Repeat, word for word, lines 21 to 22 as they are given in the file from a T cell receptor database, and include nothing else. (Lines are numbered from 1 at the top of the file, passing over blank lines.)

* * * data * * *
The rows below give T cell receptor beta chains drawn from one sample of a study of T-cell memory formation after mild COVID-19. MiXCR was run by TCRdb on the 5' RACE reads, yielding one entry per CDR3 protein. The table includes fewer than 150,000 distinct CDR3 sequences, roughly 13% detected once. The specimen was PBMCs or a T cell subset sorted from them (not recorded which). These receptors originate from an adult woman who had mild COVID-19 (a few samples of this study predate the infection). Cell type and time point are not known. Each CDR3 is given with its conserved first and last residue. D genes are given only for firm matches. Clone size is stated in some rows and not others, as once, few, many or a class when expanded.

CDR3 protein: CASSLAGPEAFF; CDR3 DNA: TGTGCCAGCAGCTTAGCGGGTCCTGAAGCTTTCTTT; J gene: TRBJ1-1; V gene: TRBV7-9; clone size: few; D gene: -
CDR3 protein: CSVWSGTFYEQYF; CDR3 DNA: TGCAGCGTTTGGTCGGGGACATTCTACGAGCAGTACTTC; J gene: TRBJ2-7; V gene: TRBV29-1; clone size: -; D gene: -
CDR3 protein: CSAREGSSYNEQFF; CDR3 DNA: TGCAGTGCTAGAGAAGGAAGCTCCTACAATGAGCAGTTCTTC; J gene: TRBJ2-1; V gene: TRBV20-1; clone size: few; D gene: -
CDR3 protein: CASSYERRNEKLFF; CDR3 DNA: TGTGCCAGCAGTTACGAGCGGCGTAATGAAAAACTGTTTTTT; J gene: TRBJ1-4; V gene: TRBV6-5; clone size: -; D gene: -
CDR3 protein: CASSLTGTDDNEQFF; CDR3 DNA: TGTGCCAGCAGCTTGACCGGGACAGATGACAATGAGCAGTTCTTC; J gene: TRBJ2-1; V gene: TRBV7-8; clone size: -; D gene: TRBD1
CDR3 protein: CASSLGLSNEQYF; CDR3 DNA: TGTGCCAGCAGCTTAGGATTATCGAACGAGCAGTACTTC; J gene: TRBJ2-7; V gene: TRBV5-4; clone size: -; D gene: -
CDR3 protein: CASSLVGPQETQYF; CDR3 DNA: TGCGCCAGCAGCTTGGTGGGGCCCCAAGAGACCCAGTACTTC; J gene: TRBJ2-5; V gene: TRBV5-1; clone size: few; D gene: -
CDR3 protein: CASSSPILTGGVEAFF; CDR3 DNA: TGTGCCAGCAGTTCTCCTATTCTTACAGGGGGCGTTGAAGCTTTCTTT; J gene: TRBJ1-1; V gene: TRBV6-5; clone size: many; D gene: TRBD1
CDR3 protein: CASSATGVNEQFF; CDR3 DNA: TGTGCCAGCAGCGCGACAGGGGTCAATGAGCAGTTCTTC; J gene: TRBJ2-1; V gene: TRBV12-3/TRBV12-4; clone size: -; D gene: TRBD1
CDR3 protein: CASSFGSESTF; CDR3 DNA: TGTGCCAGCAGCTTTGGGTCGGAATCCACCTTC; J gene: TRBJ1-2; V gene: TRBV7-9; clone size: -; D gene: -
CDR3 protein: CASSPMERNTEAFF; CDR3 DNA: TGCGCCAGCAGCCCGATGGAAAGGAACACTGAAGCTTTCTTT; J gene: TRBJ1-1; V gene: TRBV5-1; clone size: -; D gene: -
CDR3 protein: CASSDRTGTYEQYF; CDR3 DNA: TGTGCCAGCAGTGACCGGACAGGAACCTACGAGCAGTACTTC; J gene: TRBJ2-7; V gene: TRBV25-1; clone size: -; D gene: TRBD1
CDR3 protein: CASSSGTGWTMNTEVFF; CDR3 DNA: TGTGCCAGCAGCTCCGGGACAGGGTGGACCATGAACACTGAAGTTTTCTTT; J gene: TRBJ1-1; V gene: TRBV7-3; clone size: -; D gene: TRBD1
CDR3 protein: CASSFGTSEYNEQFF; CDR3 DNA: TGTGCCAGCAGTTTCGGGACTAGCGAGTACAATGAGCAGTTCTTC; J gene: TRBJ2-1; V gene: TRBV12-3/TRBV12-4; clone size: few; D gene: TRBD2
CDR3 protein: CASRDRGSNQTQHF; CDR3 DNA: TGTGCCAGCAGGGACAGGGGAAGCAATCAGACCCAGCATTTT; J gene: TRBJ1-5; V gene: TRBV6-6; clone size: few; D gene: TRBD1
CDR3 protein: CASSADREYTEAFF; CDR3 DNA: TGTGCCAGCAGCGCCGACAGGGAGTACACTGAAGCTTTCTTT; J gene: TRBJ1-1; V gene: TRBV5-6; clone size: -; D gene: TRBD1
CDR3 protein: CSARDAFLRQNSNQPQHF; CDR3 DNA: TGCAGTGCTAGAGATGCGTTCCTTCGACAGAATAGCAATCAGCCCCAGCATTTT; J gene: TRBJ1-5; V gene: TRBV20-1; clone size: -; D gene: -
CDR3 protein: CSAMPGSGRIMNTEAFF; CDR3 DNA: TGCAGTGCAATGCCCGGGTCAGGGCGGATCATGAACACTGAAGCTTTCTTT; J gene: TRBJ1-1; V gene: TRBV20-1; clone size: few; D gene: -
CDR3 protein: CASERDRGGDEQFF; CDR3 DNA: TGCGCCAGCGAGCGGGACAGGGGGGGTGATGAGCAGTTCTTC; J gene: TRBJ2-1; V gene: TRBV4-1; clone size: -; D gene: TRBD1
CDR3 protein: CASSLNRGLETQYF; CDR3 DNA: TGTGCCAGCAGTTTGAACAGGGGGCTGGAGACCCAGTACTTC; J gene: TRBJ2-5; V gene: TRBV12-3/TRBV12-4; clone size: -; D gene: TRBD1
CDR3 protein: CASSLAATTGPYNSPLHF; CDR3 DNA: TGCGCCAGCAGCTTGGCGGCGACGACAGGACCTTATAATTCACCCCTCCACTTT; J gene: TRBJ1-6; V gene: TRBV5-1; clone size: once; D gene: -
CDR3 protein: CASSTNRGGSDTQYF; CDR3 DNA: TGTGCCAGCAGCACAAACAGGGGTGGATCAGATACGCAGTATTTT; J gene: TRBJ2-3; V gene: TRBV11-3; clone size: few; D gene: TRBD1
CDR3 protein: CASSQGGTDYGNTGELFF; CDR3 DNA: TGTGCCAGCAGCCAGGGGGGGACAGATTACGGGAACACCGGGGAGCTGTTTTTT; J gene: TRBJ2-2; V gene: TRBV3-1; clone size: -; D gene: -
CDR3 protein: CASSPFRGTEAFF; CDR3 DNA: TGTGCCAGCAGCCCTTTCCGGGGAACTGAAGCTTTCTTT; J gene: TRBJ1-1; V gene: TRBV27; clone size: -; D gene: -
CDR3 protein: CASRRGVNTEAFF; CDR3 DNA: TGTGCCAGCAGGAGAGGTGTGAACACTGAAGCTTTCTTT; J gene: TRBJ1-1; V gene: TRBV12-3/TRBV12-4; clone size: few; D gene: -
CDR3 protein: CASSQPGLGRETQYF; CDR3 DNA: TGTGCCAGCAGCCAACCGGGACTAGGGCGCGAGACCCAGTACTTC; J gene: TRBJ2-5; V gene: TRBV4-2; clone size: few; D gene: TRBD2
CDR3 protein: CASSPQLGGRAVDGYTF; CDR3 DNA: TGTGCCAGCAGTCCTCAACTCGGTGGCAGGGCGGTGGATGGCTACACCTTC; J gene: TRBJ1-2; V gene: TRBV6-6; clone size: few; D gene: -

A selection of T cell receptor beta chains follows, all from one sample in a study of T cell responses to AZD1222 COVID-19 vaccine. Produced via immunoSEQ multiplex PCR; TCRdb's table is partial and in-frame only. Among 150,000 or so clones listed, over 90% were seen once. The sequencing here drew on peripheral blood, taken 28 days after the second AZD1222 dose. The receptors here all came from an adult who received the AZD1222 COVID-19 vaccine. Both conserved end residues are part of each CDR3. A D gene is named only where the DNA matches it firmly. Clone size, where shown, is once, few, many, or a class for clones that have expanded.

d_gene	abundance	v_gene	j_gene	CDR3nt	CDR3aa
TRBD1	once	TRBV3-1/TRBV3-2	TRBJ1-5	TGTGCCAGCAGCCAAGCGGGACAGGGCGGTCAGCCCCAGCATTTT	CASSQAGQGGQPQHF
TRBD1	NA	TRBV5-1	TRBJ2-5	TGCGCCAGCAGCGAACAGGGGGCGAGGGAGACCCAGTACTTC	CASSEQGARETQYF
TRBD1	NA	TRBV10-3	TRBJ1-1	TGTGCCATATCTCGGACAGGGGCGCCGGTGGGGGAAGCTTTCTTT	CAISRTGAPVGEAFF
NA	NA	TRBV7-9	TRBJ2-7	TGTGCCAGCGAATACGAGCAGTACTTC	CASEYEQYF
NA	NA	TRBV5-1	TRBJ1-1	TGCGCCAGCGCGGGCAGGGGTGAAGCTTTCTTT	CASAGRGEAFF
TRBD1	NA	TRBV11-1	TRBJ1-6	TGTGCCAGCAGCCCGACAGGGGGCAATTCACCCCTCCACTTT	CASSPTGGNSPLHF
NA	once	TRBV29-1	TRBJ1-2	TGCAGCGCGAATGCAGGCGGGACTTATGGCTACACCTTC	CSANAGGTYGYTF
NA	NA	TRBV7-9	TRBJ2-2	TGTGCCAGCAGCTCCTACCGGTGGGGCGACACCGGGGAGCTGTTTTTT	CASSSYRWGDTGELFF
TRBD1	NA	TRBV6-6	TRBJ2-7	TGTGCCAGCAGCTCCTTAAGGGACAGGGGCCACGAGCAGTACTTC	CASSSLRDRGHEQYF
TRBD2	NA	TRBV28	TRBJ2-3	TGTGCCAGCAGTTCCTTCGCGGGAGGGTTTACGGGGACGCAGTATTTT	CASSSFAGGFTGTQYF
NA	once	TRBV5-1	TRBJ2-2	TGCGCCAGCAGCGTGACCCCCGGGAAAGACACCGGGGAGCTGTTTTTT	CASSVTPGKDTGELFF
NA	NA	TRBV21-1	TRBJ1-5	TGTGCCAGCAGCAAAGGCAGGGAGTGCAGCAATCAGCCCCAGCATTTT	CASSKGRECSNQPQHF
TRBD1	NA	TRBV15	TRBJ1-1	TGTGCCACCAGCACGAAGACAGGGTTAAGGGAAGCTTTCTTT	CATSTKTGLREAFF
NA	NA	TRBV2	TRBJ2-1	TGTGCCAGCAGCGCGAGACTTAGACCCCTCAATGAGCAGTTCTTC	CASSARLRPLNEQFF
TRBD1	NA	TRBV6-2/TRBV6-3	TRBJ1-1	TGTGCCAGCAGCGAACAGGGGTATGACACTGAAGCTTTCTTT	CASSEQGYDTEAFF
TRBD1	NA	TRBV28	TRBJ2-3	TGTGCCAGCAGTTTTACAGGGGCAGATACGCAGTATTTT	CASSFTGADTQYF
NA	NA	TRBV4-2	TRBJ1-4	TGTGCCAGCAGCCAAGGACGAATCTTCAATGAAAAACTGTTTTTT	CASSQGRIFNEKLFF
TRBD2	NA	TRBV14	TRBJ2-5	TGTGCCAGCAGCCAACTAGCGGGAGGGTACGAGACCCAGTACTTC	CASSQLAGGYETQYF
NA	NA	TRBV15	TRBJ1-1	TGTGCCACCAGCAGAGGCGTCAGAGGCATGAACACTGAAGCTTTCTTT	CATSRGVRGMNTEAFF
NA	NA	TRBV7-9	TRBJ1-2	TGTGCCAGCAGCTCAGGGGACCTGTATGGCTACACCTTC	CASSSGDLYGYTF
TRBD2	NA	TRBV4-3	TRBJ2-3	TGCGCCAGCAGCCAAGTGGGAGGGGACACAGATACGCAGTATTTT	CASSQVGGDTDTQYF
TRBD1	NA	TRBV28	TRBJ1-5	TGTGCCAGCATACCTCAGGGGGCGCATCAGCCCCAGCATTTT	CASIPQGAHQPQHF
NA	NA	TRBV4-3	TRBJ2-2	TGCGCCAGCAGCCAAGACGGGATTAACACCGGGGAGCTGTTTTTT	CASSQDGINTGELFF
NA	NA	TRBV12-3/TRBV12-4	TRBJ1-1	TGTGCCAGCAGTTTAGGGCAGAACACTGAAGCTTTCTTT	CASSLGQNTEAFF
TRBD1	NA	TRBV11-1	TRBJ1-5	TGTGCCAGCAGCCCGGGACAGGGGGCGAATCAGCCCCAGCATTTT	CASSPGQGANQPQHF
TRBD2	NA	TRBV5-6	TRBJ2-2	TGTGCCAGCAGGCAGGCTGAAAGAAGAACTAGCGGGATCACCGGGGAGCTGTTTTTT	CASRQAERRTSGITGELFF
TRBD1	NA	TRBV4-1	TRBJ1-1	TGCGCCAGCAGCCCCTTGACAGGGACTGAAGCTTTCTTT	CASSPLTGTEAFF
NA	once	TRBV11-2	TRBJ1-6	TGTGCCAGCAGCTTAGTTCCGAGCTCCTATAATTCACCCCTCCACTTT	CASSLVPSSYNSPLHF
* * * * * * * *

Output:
CDR3 protein: CASSLNRGLETQYF; CDR3 DNA: TGTGCCAGCAGTTTGAACAGGGGGCTGGAGACCCAGTACTTC; J gene: TRBJ2-5; V gene: TRBV12-3/TRBV12-4; clone size: -; D gene: TRBD1
CDR3 protein: CASSLAATTGPYNSPLHF; CDR3 DNA: TGCGCCAGCAGCTTGGCGGCGACGACAGGACCTTATAATTCACCCCTCCACTTT; J gene: TRBJ1-6; V gene: TRBV5-1; clone size: once; D gene: -